Coimbatore rape-murder case: SC rejects convict's plea

Representative image. (PTI photo)

The Supreme Court on Thursday dismissed a review petition filed by Manoharan, the death row convict in the case of rape of a girl and killing of her and her brother in Tamil Nadu's Coimbatore district in 2010.

A bench of Justices R F Nariman, Sanjiv Khanna and Surya Kant, by a majority view of 2:1, rejected the plea to reconsider the judgement passed on August 1.

Justice Kant, who read out the majority judgement, said that the offences were so grave that there was no ground to review the verdict awarding him the capital punishment.

Justice Khanna, who had dissented with the punishment in the main judgement, again stuck to his view in judgement on the review petition by the convict.

The court had on October 16 reserved the judgement on the review petition.

On August 1, the top court had upheld the death penalty awarded to the convict for sensational murder of two siblings after committing rape of the 10-year-old girl. The court had said "the judgement was in keeping with the legislature’s realisation that such crimes are on the rise and must be dealt with severely."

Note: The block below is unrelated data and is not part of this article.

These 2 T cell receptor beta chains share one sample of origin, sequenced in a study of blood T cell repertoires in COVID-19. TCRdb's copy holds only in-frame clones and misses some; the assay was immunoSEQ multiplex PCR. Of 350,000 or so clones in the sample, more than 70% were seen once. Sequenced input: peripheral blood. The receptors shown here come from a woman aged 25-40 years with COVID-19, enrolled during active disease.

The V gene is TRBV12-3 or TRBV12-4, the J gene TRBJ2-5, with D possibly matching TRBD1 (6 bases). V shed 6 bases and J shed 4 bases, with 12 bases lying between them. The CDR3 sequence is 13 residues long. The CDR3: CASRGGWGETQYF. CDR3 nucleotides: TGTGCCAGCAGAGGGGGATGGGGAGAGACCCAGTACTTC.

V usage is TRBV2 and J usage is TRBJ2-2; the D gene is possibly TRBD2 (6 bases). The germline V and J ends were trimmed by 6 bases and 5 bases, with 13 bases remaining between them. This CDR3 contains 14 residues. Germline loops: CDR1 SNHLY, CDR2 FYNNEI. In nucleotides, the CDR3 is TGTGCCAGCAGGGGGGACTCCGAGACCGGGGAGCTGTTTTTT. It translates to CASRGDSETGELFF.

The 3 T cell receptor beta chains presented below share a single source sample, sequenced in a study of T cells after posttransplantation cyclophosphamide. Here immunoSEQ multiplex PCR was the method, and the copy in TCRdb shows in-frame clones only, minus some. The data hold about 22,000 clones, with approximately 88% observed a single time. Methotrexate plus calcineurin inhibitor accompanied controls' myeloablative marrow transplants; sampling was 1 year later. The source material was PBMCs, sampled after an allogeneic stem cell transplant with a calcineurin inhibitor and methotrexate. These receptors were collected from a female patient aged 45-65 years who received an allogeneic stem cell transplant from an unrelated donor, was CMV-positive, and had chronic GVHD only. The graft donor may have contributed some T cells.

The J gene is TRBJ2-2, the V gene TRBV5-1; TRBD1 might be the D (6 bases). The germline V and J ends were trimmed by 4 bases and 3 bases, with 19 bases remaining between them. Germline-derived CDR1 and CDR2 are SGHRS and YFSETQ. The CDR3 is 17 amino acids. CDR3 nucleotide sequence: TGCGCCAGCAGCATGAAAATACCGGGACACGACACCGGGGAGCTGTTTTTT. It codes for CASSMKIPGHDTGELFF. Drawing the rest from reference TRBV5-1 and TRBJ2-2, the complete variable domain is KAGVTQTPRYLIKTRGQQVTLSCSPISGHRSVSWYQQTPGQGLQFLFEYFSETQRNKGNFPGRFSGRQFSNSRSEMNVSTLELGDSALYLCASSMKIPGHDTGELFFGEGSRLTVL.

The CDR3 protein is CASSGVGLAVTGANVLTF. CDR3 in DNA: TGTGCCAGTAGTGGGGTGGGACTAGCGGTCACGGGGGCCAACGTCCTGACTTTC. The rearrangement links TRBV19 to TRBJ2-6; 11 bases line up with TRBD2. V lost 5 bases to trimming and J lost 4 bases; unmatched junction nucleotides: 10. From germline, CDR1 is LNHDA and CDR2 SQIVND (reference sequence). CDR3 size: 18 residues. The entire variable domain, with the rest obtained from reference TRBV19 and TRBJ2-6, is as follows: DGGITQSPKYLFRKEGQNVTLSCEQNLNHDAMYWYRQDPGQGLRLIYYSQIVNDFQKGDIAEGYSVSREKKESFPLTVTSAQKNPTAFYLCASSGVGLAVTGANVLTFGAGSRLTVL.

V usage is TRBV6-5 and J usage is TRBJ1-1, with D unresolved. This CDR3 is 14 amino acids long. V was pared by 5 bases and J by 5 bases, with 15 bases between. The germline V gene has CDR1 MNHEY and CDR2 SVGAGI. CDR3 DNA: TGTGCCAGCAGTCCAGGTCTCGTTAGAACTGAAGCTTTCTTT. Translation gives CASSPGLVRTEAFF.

Justices Nariman and Kant had then dismissed the appeal filed by Manoharan against the Madras High Court's judgement of March 24, 2014, which had confirmed the trial court's judgement holding him guilty of rape and murder of 10-year-old girl and killing of her seven-year-old brother.

Justice Khanna, however, had dissented on punishment and instead awarded the appellant with life term, saying the case fell under special category where he should remain in jail till the end of natural life.

Holding that the present case does not fall under the category of ‘rarest of rare’ case, Justice Khanna noted mitigating factors like he was 23-year-old and the first-time offender and hailed from the poor family.

In the judgement authored by Justice Nariman, he said, “The crime committed was cold blooded and involved the rape of a minor girl and murder of two children in the most heinous fashion possible.” It was unlikely that the appellant, if set free, would not be capable of committing such a crime yet again, he added.

“Just as this judgment is being dictated, we notice that a significant amendment has been made to the Protection of Children from Sexual Offences Act, 2012, by which death penalty has been brought in for “aggravated penetrative sexual assault”,” it said.

Justice Khanna, however, said Manoharan was not initially involved in the abduction and kidnapping of the children. He was not the mastermind. It was Mohanakrishnan, who was killed in police encounter, who had planned, conceived and single-handedly executed the plan to abduct the children.

“Appellant did join him thereafter and was with Mohanakrishnan (since deceased). Subsequently, the devil in Mohanakrishnan took over and he sexually assaulted and raped the small girl, while the appellant kept quiet. Later the appellant too sexually assaulted and committed rape. Thereupon, poison was administered to the children before throwing them into the canal. The offence committed was heinous and deplorable,” Justice Khanna said.

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